Supermarkets limit shoppers as rules tighten

Visits to stores will now be carefully regulated
Visits to stores will now be carefully regulated

Visit a supermarket today and you’re likely to be greeted outside by a member of staff.

But they won’t be helping you with your shopping.

Instead they’ll be ensuring you stick to the new strict social-distancing rules that have applied since Monday evening.

At Waitrose you’ll be met by a marshal, while at M&S they’re called greeters. Asda will also station more staff at its shop doors to “greet” customers.

Their jobs are exactly the same: to ensure only a limited number of shoppers enter stores at any one time.

They also check people are queuing responsibly and that shoppers wait patiently and stand two metres away from each other.

Essentials only

Shopping is no longer a leisure activity.

Instead, visits to a store – which you’re only supposed to make to pick up essentials – will be carefully regulated.

The rules are as much to protect store workers as shoppers.

Indeed, Lidl, Morrisons, Aldi, Iceland and Sainsbury’s have all installed protective screens for staff, while Waitrose has ordered screens and visors for its workers.

You’ll see staff wearing gloves and plenty of hand-sanitisers near tills and other areas.

They also no longer want your cash. Instead, supermarkets are trying to encourage shoppers to pay by contactless card to cut down on potentially virus-covered cash being passed around the population.

You’ll see posters encouraging you to look after yourself and treat staff well.

And on the floor, there are markings to show where it is safe to stand and when queuing.

At Sainsbury’s, there’s tape marking out the correct two metre distance to maintain between customers in a queue.

Tesco has lines on the floor and around checkouts to help shoppers with social-distancing measures.

Tesco has marked the floor to help shoppers keep their distance from one another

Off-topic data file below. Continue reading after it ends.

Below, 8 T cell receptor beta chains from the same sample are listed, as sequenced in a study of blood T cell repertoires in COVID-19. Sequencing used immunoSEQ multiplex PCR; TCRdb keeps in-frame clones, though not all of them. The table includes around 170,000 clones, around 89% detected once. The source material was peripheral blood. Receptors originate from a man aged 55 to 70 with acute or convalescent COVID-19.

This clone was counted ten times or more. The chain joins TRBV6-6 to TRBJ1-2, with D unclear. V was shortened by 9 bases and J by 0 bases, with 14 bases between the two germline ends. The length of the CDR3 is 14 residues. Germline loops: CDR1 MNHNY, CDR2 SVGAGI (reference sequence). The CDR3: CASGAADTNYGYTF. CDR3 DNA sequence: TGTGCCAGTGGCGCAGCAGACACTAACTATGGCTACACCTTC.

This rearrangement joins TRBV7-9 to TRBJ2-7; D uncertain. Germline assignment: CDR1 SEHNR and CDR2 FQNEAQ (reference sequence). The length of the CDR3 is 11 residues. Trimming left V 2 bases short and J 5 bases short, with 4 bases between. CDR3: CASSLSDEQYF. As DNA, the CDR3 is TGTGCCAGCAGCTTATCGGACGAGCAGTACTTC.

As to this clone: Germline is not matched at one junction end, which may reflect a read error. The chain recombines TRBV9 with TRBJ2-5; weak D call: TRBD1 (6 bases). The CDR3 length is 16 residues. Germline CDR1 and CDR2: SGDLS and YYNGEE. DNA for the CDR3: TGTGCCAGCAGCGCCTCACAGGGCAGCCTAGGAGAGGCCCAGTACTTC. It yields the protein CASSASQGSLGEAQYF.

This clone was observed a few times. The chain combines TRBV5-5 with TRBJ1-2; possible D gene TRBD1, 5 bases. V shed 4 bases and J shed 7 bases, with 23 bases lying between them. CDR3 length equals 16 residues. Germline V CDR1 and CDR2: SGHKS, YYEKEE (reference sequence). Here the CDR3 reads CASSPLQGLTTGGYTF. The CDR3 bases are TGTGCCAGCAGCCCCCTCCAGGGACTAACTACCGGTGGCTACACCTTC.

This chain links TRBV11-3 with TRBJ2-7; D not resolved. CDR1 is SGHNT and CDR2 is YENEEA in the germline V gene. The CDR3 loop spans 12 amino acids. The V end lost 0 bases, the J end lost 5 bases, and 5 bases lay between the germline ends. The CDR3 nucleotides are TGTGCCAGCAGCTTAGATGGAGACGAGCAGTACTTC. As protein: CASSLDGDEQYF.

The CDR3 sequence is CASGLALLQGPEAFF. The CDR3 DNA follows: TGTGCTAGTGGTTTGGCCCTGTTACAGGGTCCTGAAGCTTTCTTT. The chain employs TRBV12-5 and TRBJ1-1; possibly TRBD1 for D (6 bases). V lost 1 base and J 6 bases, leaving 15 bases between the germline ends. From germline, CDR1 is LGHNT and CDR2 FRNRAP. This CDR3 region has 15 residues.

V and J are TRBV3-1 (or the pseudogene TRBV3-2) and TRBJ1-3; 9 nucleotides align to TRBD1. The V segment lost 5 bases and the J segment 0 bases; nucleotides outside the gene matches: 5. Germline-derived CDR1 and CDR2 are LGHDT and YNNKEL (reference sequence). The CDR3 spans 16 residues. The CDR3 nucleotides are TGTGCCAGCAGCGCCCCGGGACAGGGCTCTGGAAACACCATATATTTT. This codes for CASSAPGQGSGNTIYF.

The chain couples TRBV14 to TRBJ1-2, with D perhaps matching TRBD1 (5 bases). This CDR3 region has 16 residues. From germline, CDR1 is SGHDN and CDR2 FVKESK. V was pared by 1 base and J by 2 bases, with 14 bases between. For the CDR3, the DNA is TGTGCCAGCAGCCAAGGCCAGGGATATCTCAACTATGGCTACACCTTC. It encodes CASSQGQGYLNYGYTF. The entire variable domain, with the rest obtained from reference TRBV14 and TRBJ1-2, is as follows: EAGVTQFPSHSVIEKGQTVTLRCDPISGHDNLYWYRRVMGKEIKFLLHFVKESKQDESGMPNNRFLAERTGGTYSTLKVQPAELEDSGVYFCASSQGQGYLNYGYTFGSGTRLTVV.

Tesco has marked the floor to help shoppers keep their distance from one another

Online shopping

If you think you can avoid the new tightly-regulated in-store experience by getting a home delivery, you may be in for a disappointment.

Some people are having to wait weeks for an available slot as online systems struggle to cope with demand.

Visitors to online store Ocado on Tuesday were greeted with the message: “You are in a virtual queue to log in. Once you have logged in you may need to queue again to shop.”

Samantha Ward, who went into self-isolation last week when her husband developed Covid-19 symptoms, is struggling to get any supplies.

“Every day since self-isolating, I’ve been trying to place an online shopping order with all of the main supermarkets but there have been no available slots for weeks ahead.”

“Friends who have been going on shopping expeditions for me come back with very little,” she reports.

“Supermarket shelves are stripped bare. But ironically, I’m regularly receiving standardised emails from the bosses of major stores reassuring me that there is plenty of food to go round!”

Some Ocado shoppers had to enter a a virtual queue to log in.
Some Ocado shoppers had to enter a a virtual queue to log in.

Extremely busy

There’s also the Click+Collect option, where customers can arrange to pick up goods at their local store if they can’t get a delivery slot.

But that can prove a problem too, as Maidenhead-based shopper Lisa Bull discovered.

“I booked a click-and-collect with Tesco as there were no delivery slots available. Throughout the week, I edited my order as I thought of things I and my self-isolating elderly parents needed.

“When I edited my order on Monday morning, I was then unable to check out and my whole shop was cancelled.”

“It is an extremely busy time for both our stores and our delivery service and availability is challenging across many products,” A Tesco spokeswoman told the BBC.

“We’re doing our best to make sure people can get the food and items they need.”

What are the new restrictions?

New guidance from the government says people should now only leave home for the following reasons:

  • Shopping for essentials such as food and medicine, with trips made as infrequently as possible

  • One form of exercise a day such as a run, walk or cycle. This should be done alone or only with people you live with

  • Any medical need, or to provide care or to help a vulnerable person. This includes moving children under the age of 18 between their parents’ homes, where applicable. Key workers or those with children identified as vulnerable can still take their children to school

  • Travelling to and from work, but only where it absolutely cannot be done from home

Businesses that are allowed to stay open under the strict new guidelines include supermarkets, banks, pharmacies, post offices, corner shops or market stalls selling food and restaurants that offer a takeaway service.

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